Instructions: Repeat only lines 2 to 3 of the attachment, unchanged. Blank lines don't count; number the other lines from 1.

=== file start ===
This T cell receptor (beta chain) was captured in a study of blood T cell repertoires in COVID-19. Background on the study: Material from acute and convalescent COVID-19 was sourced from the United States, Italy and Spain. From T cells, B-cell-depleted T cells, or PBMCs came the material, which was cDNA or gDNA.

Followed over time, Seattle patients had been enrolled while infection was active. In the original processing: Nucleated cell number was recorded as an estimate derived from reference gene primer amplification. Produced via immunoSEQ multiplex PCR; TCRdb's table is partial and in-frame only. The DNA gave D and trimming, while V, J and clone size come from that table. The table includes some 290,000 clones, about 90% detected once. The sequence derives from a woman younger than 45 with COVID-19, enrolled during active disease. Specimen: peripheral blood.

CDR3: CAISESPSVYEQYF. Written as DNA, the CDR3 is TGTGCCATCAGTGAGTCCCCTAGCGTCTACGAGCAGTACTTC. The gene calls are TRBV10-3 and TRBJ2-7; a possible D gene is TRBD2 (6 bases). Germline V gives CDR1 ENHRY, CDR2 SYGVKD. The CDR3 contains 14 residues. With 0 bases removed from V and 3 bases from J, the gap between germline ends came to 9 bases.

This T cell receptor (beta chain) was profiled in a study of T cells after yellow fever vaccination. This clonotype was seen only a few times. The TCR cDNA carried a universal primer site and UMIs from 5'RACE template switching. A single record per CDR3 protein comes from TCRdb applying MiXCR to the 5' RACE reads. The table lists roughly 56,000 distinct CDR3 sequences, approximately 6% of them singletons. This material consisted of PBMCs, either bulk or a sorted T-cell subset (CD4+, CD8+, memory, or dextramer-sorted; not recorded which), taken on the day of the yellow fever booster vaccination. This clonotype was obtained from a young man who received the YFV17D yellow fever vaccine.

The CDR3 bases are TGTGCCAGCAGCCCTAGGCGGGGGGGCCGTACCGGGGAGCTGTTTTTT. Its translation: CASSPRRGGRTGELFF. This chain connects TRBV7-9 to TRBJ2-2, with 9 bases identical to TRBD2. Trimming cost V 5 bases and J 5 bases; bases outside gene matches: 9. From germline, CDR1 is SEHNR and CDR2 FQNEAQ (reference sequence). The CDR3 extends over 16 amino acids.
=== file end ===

Followed over time, Seattle patients had been enrolled while infection was active. In the original processing: Nucleated cell number was recorded as an estimate derived from reference gene primer amplification. Produced via immunoSEQ multiplex PCR; TCRdb's table is partial and in-frame only. The DNA gave D and trimming, while V, J and clone size come from that table. The table includes some 290,000 clones, about 90% detected once. The sequence derives from a woman younger than 45 with COVID-19, enrolled during active disease. Specimen: peripheral blood.

CDR3: CAISESPSVYEQYF. Written as DNA, the CDR3 is TGTGCCATCAGTGAGTCCCCTAGCGTCTACGAGCAGTACTTC. The gene calls are TRBV10-3 and TRBJ2-7; a possible D gene is TRBD2 (6 bases). Germline V gives CDR1 ENHRY, CDR2 SYGVKD. The CDR3 contains 14 residues. With 0 bases removed from V and 3 bases from J, the gap between germline ends came to 9 bases.